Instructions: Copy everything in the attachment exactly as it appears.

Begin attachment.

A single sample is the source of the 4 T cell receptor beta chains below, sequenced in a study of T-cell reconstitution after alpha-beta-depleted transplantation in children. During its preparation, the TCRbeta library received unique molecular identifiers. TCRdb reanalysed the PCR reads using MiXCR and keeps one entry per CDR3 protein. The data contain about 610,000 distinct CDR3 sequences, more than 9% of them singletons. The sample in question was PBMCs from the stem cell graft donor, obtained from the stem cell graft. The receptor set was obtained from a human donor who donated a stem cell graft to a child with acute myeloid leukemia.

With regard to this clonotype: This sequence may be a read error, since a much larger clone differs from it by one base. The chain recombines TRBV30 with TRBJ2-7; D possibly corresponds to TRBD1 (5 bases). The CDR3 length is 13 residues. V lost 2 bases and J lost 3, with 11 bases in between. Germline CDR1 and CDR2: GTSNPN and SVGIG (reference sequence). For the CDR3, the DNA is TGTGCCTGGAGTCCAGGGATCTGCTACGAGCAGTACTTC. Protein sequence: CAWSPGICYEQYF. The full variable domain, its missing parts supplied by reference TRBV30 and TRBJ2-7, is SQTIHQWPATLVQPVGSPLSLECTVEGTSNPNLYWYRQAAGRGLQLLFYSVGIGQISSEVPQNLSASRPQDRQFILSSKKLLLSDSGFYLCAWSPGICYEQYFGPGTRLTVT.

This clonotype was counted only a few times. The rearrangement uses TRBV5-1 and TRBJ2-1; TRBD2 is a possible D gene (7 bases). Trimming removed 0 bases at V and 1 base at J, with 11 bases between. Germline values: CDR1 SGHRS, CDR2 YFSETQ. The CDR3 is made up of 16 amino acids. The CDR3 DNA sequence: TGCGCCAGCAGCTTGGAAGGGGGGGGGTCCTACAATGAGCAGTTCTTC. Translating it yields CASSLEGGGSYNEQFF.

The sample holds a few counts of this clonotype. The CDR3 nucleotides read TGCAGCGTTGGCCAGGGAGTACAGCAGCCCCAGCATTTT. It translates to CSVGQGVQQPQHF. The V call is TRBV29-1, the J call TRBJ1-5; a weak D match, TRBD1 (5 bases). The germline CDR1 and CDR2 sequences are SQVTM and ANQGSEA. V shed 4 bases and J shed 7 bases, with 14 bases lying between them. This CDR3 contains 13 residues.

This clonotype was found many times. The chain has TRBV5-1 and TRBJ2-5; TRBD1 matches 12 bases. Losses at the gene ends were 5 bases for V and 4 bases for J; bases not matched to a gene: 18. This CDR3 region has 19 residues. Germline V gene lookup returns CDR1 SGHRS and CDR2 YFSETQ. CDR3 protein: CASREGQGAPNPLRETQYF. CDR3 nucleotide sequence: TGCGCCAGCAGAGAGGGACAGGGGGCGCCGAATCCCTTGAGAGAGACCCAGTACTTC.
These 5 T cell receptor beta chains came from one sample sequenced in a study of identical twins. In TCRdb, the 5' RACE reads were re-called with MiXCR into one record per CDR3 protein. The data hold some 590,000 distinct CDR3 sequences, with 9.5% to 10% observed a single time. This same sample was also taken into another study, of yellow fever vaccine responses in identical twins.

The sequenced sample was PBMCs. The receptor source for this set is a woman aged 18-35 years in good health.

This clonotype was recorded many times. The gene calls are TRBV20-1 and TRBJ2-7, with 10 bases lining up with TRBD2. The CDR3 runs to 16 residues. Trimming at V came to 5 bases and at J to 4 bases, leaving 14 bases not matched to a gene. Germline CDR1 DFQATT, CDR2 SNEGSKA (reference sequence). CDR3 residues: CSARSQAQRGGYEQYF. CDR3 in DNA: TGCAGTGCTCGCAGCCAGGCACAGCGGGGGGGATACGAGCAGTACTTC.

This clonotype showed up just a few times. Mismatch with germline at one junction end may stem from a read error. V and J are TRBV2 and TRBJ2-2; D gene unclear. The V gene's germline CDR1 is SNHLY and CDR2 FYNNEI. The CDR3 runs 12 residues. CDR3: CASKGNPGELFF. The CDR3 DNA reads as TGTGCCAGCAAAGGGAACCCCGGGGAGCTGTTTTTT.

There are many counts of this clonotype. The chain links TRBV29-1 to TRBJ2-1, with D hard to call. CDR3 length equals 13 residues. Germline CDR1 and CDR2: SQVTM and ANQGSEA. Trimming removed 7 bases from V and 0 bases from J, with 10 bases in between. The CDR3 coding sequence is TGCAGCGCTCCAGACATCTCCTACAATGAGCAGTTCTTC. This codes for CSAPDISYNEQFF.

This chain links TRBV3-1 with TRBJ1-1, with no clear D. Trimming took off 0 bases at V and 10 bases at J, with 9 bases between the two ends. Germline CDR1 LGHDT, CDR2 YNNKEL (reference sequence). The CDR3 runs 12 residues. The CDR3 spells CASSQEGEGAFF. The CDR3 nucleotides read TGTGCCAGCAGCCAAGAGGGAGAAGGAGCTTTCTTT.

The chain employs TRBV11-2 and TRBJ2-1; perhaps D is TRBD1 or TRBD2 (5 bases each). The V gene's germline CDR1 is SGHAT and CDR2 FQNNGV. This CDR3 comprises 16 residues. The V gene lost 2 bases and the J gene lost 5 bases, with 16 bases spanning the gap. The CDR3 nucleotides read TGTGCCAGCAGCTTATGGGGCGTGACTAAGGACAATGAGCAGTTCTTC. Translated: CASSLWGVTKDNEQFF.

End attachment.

A single sample is the source of the 4 T cell receptor beta chains below, sequenced in a study of T-cell reconstitution after alpha-beta-depleted transplantation in children. During its preparation, the TCRbeta library received unique molecular identifiers. TCRdb reanalysed the PCR reads using MiXCR and keeps one entry per CDR3 protein. The data contain about 610,000 distinct CDR3 sequences, more than 9% of them singletons. The sample in question was PBMCs from the stem cell graft donor, obtained from the stem cell graft. The receptor set was obtained from a human donor who donated a stem cell graft to a child with acute myeloid leukemia.

With regard to this clonotype: This sequence may be a read error, since a much larger clone differs from it by one base. The chain recombines TRBV30 with TRBJ2-7; D possibly corresponds to TRBD1 (5 bases). The CDR3 length is 13 residues. V lost 2 bases and J lost 3, with 11 bases in between. Germline CDR1 and CDR2: GTSNPN and SVGIG (reference sequence). For the CDR3, the DNA is TGTGCCTGGAGTCCAGGGATCTGCTACGAGCAGTACTTC. Protein sequence: CAWSPGICYEQYF. The full variable domain, its missing parts supplied by reference TRBV30 and TRBJ2-7, is SQTIHQWPATLVQPVGSPLSLECTVEGTSNPNLYWYRQAAGRGLQLLFYSVGIGQISSEVPQNLSASRPQDRQFILSSKKLLLSDSGFYLCAWSPGICYEQYFGPGTRLTVT.

This clonotype was counted only a few times. The rearrangement uses TRBV5-1 and TRBJ2-1; TRBD2 is a possible D gene (7 bases). Trimming removed 0 bases at V and 1 base at J, with 11 bases between. Germline values: CDR1 SGHRS, CDR2 YFSETQ. The CDR3 is made up of 16 amino acids. The CDR3 DNA sequence: TGCGCCAGCAGCTTGGAAGGGGGGGGGTCCTACAATGAGCAGTTCTTC. Translating it yields CASSLEGGGSYNEQFF.

The sample holds a few counts of this clonotype. The CDR3 nucleotides read TGCAGCGTTGGCCAGGGAGTACAGCAGCCCCAGCATTTT. It translates to CSVGQGVQQPQHF. The V call is TRBV29-1, the J call TRBJ1-5; a weak D match, TRBD1 (5 bases). The germline CDR1 and CDR2 sequences are SQVTM and ANQGSEA. V shed 4 bases and J shed 7 bases, with 14 bases lying between them. This CDR3 contains 13 residues.

This clonotype was found many times. The chain has TRBV5-1 and TRBJ2-5; TRBD1 matches 12 bases. Losses at the gene ends were 5 bases for V and 4 bases for J; bases not matched to a gene: 18. This CDR3 region has 19 residues. Germline V gene lookup returns CDR1 SGHRS and CDR2 YFSETQ. CDR3 protein: CASREGQGAPNPLRETQYF. CDR3 nucleotide sequence: TGCGCCAGCAGAGAGGGACAGGGGGCGCCGAATCCCTTGAGAGAGACCCAGTACTTC.
These 5 T cell receptor beta chains came from one sample sequenced in a study of identical twins. In TCRdb, the 5' RACE reads were re-called with MiXCR into one record per CDR3 protein. The data hold some 590,000 distinct CDR3 sequences, with 9.5% to 10% observed a single time. This same sample was also taken into another study, of yellow fever vaccine responses in identical twins.

The sequenced sample was PBMCs. The receptor source for this set is a woman aged 18-35 years in good health.

This clonotype was recorded many times. The gene calls are TRBV20-1 and TRBJ2-7, with 10 bases lining up with TRBD2. The CDR3 runs to 16 residues. Trimming at V came to 5 bases and at J to 4 bases, leaving 14 bases not matched to a gene. Germline CDR1 DFQATT, CDR2 SNEGSKA (reference sequence). CDR3 residues: CSARSQAQRGGYEQYF. CDR3 in DNA: TGCAGTGCTCGCAGCCAGGCACAGCGGGGGGGATACGAGCAGTACTTC.

This clonotype showed up just a few times. Mismatch with germline at one junction end may stem from a read error. V and J are TRBV2 and TRBJ2-2; D gene unclear. The V gene's germline CDR1 is SNHLY and CDR2 FYNNEI. The CDR3 runs 12 residues. CDR3: CASKGNPGELFF. The CDR3 DNA reads as TGTGCCAGCAAAGGGAACCCCGGGGAGCTGTTTTTT.

There are many counts of this clonotype. The chain links TRBV29-1 to TRBJ2-1, with D hard to call. CDR3 length equals 13 residues. Germline CDR1 and CDR2: SQVTM and ANQGSEA. Trimming removed 7 bases from V and 0 bases from J, with 10 bases in between. The CDR3 coding sequence is TGCAGCGCTCCAGACATCTCCTACAATGAGCAGTTCTTC. This codes for CSAPDISYNEQFF.

This chain links TRBV3-1 with TRBJ1-1, with no clear D. Trimming took off 0 bases at V and 10 bases at J, with 9 bases between the two ends. Germline CDR1 LGHDT, CDR2 YNNKEL (reference sequence). The CDR3 runs 12 residues. The CDR3 spells CASSQEGEGAFF. The CDR3 nucleotides read TGTGCCAGCAGCCAAGAGGGAGAAGGAGCTTTCTTT.

The chain employs TRBV11-2 and TRBJ2-1; perhaps D is TRBD1 or TRBD2 (5 bases each). The V gene's germline CDR1 is SGHAT and CDR2 FQNNGV. This CDR3 comprises 16 residues. The V gene lost 2 bases and the J gene lost 5 bases, with 16 bases spanning the gap. The CDR3 nucleotides read TGTGCCAGCAGCTTATGGGGCGTGACTAAGGACAATGAGCAGTTCTTC. Translated: CASSLWGVTKDNEQFF.